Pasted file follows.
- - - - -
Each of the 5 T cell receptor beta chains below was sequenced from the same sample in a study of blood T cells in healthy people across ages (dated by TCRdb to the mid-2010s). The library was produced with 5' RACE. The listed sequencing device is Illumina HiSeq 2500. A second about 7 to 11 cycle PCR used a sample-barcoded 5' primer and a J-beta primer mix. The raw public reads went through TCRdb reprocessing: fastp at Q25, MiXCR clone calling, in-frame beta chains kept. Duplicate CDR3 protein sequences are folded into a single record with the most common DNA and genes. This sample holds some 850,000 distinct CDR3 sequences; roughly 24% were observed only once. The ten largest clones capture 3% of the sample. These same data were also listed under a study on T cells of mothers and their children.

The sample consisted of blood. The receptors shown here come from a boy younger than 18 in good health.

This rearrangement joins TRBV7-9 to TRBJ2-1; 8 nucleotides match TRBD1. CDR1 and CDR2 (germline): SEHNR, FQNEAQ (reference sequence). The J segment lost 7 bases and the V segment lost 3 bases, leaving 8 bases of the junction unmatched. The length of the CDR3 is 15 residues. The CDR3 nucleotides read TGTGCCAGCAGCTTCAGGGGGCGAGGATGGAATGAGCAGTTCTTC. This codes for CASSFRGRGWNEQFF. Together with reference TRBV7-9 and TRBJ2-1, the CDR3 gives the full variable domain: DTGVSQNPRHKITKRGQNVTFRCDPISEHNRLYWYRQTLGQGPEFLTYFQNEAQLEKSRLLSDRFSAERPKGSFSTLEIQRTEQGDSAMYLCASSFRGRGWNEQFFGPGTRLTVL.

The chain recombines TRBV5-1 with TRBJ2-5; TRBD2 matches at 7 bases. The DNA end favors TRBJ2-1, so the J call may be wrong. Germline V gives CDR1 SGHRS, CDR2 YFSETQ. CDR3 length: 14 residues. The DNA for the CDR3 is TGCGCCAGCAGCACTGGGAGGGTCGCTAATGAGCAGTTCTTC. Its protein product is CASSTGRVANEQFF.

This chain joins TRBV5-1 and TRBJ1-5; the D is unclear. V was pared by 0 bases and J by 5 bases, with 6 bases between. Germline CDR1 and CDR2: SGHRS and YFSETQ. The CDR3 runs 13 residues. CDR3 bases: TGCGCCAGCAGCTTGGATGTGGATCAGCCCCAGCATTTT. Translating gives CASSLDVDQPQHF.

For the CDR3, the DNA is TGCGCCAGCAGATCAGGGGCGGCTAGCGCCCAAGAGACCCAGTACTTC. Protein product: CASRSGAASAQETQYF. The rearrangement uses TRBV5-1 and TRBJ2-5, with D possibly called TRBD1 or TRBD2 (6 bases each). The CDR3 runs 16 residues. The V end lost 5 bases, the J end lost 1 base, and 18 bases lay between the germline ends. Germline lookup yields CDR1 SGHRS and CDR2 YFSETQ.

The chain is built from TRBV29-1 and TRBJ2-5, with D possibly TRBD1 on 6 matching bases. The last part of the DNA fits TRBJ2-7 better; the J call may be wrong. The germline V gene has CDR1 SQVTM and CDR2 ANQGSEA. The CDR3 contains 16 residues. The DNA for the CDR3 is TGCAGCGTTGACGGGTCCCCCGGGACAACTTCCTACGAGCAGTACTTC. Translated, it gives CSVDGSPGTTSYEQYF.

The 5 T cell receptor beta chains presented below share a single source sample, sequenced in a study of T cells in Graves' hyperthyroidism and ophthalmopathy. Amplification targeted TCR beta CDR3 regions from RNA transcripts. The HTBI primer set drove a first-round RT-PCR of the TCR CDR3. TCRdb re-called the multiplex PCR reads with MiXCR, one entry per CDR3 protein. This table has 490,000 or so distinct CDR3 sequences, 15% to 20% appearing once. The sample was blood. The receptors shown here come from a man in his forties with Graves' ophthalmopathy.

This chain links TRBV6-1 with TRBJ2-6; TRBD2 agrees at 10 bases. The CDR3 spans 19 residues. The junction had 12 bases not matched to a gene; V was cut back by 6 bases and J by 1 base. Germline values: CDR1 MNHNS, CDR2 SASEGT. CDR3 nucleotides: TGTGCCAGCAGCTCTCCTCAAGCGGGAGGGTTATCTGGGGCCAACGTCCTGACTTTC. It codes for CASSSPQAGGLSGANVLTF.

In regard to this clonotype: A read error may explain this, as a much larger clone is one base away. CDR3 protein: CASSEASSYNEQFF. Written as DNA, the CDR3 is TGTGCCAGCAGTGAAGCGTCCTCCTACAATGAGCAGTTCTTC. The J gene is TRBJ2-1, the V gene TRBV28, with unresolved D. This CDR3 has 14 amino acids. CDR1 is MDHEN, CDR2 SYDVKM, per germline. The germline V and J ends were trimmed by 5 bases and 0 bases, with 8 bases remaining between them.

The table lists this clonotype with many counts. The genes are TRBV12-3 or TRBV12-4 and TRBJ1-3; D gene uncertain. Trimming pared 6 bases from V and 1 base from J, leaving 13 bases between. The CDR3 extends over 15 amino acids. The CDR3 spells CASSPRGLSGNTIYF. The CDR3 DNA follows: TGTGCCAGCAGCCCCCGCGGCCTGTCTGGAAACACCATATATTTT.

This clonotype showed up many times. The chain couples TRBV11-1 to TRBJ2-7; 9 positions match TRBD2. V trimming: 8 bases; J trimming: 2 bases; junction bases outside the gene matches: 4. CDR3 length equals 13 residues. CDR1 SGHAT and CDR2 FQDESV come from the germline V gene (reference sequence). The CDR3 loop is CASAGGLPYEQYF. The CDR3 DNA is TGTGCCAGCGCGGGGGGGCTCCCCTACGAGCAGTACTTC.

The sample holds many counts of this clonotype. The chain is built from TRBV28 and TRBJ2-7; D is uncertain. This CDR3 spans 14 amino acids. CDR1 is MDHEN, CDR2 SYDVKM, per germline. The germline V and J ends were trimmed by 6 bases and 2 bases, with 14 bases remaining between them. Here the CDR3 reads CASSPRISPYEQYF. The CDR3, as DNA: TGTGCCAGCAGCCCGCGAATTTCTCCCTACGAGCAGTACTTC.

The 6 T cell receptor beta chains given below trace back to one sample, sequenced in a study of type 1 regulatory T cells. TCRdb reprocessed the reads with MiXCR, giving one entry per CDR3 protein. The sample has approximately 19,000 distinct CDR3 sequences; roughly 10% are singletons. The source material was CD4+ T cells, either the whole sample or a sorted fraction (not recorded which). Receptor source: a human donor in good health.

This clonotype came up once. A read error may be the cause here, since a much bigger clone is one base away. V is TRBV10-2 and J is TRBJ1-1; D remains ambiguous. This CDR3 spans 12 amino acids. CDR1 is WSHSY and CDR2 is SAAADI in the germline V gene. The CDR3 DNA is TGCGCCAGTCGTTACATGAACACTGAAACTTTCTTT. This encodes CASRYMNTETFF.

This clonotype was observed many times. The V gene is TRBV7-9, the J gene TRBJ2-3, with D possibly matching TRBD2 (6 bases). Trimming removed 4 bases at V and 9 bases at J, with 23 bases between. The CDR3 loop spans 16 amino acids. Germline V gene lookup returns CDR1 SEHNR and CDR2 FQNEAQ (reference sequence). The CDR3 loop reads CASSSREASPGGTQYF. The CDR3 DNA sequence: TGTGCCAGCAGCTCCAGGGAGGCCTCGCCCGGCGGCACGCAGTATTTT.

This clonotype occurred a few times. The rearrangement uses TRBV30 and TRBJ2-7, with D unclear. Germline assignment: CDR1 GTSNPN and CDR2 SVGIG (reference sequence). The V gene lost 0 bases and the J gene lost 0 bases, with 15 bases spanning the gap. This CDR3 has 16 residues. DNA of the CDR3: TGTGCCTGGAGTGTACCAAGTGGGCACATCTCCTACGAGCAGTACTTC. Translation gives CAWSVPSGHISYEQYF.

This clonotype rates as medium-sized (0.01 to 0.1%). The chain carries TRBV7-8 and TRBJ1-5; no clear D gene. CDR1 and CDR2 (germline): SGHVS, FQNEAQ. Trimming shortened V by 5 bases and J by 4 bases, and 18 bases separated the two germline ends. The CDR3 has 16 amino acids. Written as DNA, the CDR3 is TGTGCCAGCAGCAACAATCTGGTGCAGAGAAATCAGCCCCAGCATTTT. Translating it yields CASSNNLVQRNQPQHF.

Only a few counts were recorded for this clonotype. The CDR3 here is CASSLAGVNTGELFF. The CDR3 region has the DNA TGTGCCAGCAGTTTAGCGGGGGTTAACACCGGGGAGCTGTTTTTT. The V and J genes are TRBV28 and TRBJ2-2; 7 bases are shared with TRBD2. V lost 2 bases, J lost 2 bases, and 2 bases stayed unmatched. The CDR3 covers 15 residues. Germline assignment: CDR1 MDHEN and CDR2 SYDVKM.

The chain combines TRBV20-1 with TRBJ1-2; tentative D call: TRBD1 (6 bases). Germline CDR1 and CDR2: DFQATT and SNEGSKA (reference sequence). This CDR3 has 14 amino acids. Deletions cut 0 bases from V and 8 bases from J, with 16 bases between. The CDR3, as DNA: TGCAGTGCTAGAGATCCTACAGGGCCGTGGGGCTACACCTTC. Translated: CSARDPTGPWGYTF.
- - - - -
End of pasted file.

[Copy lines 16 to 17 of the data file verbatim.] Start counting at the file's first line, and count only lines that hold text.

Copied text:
This clonotype was observed many times. The V gene is TRBV7-9, the J gene TRBJ2-3, with D possibly matching TRBD2 (6 bases). Trimming removed 4 bases at V and 9 bases at J, with 23 bases between. The CDR3 loop spans 16 amino acids. Germline V gene lookup returns CDR1 SEHNR and CDR2 FQNEAQ (reference sequence). The CDR3 loop reads CASSSREASPGGTQYF. The CDR3 DNA sequence: TGTGCCAGCAGCTCCAGGGAGGCCTCGCCCGGCGGCACGCAGTATTTT.

This clonotype occurred a few times. The rearrangement uses TRBV30 and TRBJ2-7, with D unclear. Germline assignment: CDR1 GTSNPN and CDR2 SVGIG (reference sequence). The V gene lost 0 bases and the J gene lost 0 bases, with 15 bases spanning the gap. This CDR3 has 16 residues. DNA of the CDR3: TGTGCCTGGAGTGTACCAAGTGGGCACATCTCCTACGAGCAGTACTTC. Translation gives CAWSVPSGHISYEQYF.